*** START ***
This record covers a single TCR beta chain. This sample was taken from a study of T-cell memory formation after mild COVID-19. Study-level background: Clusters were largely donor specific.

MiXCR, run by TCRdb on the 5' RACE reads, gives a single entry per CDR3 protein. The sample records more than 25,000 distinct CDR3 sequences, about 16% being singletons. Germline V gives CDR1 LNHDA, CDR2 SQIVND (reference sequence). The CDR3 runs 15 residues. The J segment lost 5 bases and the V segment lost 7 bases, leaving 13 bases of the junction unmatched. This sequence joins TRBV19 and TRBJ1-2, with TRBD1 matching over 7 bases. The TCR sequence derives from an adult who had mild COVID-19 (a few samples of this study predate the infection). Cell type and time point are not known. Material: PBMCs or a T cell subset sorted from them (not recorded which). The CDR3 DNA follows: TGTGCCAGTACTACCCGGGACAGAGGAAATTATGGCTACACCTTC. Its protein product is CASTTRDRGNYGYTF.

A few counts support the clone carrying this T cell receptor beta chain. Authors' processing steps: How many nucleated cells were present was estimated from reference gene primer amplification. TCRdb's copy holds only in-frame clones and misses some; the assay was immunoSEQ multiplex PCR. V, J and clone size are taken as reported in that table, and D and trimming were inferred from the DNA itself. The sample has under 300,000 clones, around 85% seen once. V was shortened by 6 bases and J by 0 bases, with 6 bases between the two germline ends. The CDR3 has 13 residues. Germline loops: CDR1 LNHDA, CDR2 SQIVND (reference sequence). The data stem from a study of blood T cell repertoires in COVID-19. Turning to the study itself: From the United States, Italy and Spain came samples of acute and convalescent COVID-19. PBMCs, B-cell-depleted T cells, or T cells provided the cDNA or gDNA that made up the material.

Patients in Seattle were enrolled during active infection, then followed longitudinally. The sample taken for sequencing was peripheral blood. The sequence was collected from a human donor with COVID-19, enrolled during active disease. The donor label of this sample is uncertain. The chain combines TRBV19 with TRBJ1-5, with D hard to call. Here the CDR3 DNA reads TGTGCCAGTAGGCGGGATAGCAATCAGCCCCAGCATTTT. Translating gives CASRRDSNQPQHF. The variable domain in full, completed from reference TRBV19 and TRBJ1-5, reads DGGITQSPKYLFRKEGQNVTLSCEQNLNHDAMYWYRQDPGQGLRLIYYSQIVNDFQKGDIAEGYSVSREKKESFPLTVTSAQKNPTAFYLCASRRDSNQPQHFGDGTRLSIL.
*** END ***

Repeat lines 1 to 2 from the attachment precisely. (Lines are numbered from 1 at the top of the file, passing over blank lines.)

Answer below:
This record covers a single TCR beta chain. This sample was taken from a study of T-cell memory formation after mild COVID-19. Study-level background: Clusters were largely donor specific.

MiXCR, run by TCRdb on the 5' RACE reads, gives a single entry per CDR3 protein. The sample records more than 25,000 distinct CDR3 sequences, about 16% being singletons. Germline V gives CDR1 LNHDA, CDR2 SQIVND (reference sequence). The CDR3 runs 15 residues. The J segment lost 5 bases and the V segment lost 7 bases, leaving 13 bases of the junction unmatched. This sequence joins TRBV19 and TRBJ1-2, with TRBD1 matching over 7 bases. The TCR sequence derives from an adult who had mild COVID-19 (a few samples of this study predate the infection). Cell type and time point are not known. Material: PBMCs or a T cell subset sorted from them (not recorded which). The CDR3 DNA follows: TGTGCCAGTACTACCCGGGACAGAGGAAATTATGGCTACACCTTC. Its protein product is CASTTRDRGNYGYTF.